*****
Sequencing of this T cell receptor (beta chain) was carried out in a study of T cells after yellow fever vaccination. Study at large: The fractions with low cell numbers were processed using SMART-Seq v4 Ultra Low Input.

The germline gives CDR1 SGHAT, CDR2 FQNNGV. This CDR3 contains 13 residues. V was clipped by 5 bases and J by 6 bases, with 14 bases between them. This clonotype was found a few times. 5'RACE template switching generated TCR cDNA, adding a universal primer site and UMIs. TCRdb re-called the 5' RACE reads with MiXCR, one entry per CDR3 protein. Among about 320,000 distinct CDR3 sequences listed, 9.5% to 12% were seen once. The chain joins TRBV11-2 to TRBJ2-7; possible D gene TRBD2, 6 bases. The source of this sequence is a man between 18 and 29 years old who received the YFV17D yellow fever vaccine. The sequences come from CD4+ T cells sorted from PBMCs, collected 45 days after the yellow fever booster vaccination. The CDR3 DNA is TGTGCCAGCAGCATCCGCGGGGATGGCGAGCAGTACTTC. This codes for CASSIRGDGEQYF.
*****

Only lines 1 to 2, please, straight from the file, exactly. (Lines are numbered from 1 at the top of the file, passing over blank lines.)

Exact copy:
Sequencing of this T cell receptor (beta chain) was carried out in a study of T cells after yellow fever vaccination. Study at large: The fractions with low cell numbers were processed using SMART-Seq v4 Ultra Low Input.

The germline gives CDR1 SGHAT, CDR2 FQNNGV. This CDR3 contains 13 residues. V was clipped by 5 bases and J by 6 bases, with 14 bases between them. This clonotype was found a few times. 5'RACE template switching generated TCR cDNA, adding a universal primer site and UMIs. TCRdb re-called the 5' RACE reads with MiXCR, one entry per CDR3 protein. Among about 320,000 distinct CDR3 sequences listed, 9.5% to 12% were seen once. The chain joins TRBV11-2 to TRBJ2-7; possible D gene TRBD2, 6 bases. The source of this sequence is a man between 18 and 29 years old who received the YFV17D yellow fever vaccine. The sequences come from CD4+ T cells sorted from PBMCs, collected 45 days after the yellow fever booster vaccination. The CDR3 DNA is TGTGCCAGCAGCATCCGCGGGGATGGCGAGCAGTACTTC. This codes for CASSIRGDGEQYF.